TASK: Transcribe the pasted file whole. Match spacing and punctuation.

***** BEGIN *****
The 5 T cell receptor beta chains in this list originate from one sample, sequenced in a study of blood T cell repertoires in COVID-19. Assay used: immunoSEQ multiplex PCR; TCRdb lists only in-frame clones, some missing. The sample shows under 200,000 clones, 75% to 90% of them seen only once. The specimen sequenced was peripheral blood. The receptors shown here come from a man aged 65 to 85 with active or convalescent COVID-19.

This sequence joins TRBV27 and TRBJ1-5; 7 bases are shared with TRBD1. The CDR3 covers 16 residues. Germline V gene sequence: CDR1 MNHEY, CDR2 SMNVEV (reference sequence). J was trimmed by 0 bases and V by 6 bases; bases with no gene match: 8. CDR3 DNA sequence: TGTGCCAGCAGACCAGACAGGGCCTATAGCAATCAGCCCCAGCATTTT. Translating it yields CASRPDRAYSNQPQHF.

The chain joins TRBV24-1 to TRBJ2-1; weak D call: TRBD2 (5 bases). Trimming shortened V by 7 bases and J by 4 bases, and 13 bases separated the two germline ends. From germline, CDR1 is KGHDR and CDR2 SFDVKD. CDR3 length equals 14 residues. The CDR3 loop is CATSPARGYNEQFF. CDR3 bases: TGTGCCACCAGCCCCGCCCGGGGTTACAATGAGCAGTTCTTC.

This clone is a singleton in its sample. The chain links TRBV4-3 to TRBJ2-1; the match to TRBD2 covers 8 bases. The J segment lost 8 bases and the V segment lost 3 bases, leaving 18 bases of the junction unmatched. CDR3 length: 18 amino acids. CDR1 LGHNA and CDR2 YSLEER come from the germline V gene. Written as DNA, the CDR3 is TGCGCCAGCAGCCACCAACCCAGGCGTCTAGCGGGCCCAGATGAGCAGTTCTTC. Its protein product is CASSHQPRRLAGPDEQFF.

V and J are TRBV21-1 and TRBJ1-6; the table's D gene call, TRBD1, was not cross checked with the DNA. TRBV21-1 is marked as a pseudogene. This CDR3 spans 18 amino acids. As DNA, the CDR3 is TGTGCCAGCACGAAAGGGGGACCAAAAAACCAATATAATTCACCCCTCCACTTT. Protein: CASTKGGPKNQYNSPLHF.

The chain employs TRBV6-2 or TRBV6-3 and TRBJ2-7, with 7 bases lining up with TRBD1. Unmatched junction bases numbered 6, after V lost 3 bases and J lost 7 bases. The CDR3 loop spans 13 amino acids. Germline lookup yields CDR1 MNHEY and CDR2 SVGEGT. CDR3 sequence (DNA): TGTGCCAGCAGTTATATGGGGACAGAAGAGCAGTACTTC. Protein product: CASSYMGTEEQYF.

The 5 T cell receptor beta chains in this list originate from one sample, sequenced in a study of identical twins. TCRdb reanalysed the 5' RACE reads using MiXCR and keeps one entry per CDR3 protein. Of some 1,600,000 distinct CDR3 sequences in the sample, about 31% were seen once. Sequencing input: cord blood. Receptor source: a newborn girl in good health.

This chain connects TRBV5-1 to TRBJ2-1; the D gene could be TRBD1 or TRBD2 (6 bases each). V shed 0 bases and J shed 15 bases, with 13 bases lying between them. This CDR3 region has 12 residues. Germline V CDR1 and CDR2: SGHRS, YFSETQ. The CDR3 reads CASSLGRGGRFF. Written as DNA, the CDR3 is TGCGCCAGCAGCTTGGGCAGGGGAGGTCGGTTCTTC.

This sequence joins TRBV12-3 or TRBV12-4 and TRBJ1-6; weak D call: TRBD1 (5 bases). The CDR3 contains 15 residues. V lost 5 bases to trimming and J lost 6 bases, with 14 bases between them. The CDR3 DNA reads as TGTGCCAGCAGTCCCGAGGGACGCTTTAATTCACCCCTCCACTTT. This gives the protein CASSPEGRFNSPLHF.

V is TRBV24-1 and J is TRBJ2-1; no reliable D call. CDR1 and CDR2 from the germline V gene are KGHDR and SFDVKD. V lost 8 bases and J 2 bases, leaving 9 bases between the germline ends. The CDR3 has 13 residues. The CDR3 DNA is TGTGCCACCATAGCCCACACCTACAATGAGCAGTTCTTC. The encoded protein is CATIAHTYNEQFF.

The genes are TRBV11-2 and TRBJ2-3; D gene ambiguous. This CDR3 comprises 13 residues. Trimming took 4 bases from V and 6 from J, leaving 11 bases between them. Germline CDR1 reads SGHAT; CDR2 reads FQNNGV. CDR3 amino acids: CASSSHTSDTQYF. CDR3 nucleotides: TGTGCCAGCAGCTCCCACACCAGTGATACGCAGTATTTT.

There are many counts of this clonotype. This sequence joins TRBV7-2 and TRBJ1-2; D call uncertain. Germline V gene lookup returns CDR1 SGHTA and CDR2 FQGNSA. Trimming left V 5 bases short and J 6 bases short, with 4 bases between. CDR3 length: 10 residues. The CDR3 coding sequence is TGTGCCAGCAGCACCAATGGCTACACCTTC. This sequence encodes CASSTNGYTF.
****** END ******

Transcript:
The 5 T cell receptor beta chains in this list originate from one sample, sequenced in a study of blood T cell repertoires in COVID-19. Assay used: immunoSEQ multiplex PCR; TCRdb lists only in-frame clones, some missing. The sample shows under 200,000 clones, 75% to 90% of them seen only once. The specimen sequenced was peripheral blood. The receptors shown here come from a man aged 65 to 85 with active or convalescent COVID-19.

This sequence joins TRBV27 and TRBJ1-5; 7 bases are shared with TRBD1. The CDR3 covers 16 residues. Germline V gene sequence: CDR1 MNHEY, CDR2 SMNVEV (reference sequence). J was trimmed by 0 bases and V by 6 bases; bases with no gene match: 8. CDR3 DNA sequence: TGTGCCAGCAGACCAGACAGGGCCTATAGCAATCAGCCCCAGCATTTT. Translating it yields CASRPDRAYSNQPQHF.

The chain joins TRBV24-1 to TRBJ2-1; weak D call: TRBD2 (5 bases). Trimming shortened V by 7 bases and J by 4 bases, and 13 bases separated the two germline ends. From germline, CDR1 is KGHDR and CDR2 SFDVKD. CDR3 length equals 14 residues. The CDR3 loop is CATSPARGYNEQFF. CDR3 bases: TGTGCCACCAGCCCCGCCCGGGGTTACAATGAGCAGTTCTTC.

This clone is a singleton in its sample. The chain links TRBV4-3 to TRBJ2-1; the match to TRBD2 covers 8 bases. The J segment lost 8 bases and the V segment lost 3 bases, leaving 18 bases of the junction unmatched. CDR3 length: 18 amino acids. CDR1 LGHNA and CDR2 YSLEER come from the germline V gene. Written as DNA, the CDR3 is TGCGCCAGCAGCCACCAACCCAGGCGTCTAGCGGGCCCAGATGAGCAGTTCTTC. Its protein product is CASSHQPRRLAGPDEQFF.

V and J are TRBV21-1 and TRBJ1-6; the table's D gene call, TRBD1, was not cross checked with the DNA. TRBV21-1 is marked as a pseudogene. This CDR3 spans 18 amino acids. As DNA, the CDR3 is TGTGCCAGCACGAAAGGGGGACCAAAAAACCAATATAATTCACCCCTCCACTTT. Protein: CASTKGGPKNQYNSPLHF.

The chain employs TRBV6-2 or TRBV6-3 and TRBJ2-7, with 7 bases lining up with TRBD1. Unmatched junction bases numbered 6, after V lost 3 bases and J lost 7 bases. The CDR3 loop spans 13 amino acids. Germline lookup yields CDR1 MNHEY and CDR2 SVGEGT. CDR3 sequence (DNA): TGTGCCAGCAGTTATATGGGGACAGAAGAGCAGTACTTC. Protein product: CASSYMGTEEQYF.

The 5 T cell receptor beta chains in this list originate from one sample, sequenced in a study of identical twins. TCRdb reanalysed the 5' RACE reads using MiXCR and keeps one entry per CDR3 protein. Of some 1,600,000 distinct CDR3 sequences in the sample, about 31% were seen once. Sequencing input: cord blood. Receptor source: a newborn girl in good health.

This chain connects TRBV5-1 to TRBJ2-1; the D gene could be TRBD1 or TRBD2 (6 bases each). V shed 0 bases and J shed 15 bases, with 13 bases lying between them. This CDR3 region has 12 residues. Germline V CDR1 and CDR2: SGHRS, YFSETQ. The CDR3 reads CASSLGRGGRFF. Written as DNA, the CDR3 is TGCGCCAGCAGCTTGGGCAGGGGAGGTCGGTTCTTC.

This sequence joins TRBV12-3 or TRBV12-4 and TRBJ1-6; weak D call: TRBD1 (5 bases). The CDR3 contains 15 residues. V lost 5 bases to trimming and J lost 6 bases, with 14 bases between them. The CDR3 DNA reads as TGTGCCAGCAGTCCCGAGGGACGCTTTAATTCACCCCTCCACTTT. This gives the protein CASSPEGRFNSPLHF.

V is TRBV24-1 and J is TRBJ2-1; no reliable D call. CDR1 and CDR2 from the germline V gene are KGHDR and SFDVKD. V lost 8 bases and J 2 bases, leaving 9 bases between the germline ends. The CDR3 has 13 residues. The CDR3 DNA is TGTGCCACCATAGCCCACACCTACAATGAGCAGTTCTTC. The encoded protein is CATIAHTYNEQFF.

The genes are TRBV11-2 and TRBJ2-3; D gene ambiguous. This CDR3 comprises 13 residues. Trimming took 4 bases from V and 6 from J, leaving 11 bases between them. Germline CDR1 reads SGHAT; CDR2 reads FQNNGV. CDR3 amino acids: CASSSHTSDTQYF. CDR3 nucleotides: TGTGCCAGCAGCTCCCACACCAGTGATACGCAGTATTTT.

There are many counts of this clonotype. This sequence joins TRBV7-2 and TRBJ1-2; D call uncertain. Germline V gene lookup returns CDR1 SGHTA and CDR2 FQGNSA. Trimming left V 5 bases short and J 6 bases short, with 4 bases between. CDR3 length: 10 residues. The CDR3 coding sequence is TGTGCCAGCAGCACCAATGGCTACACCTTC. This sequence encodes CASSTNGYTF.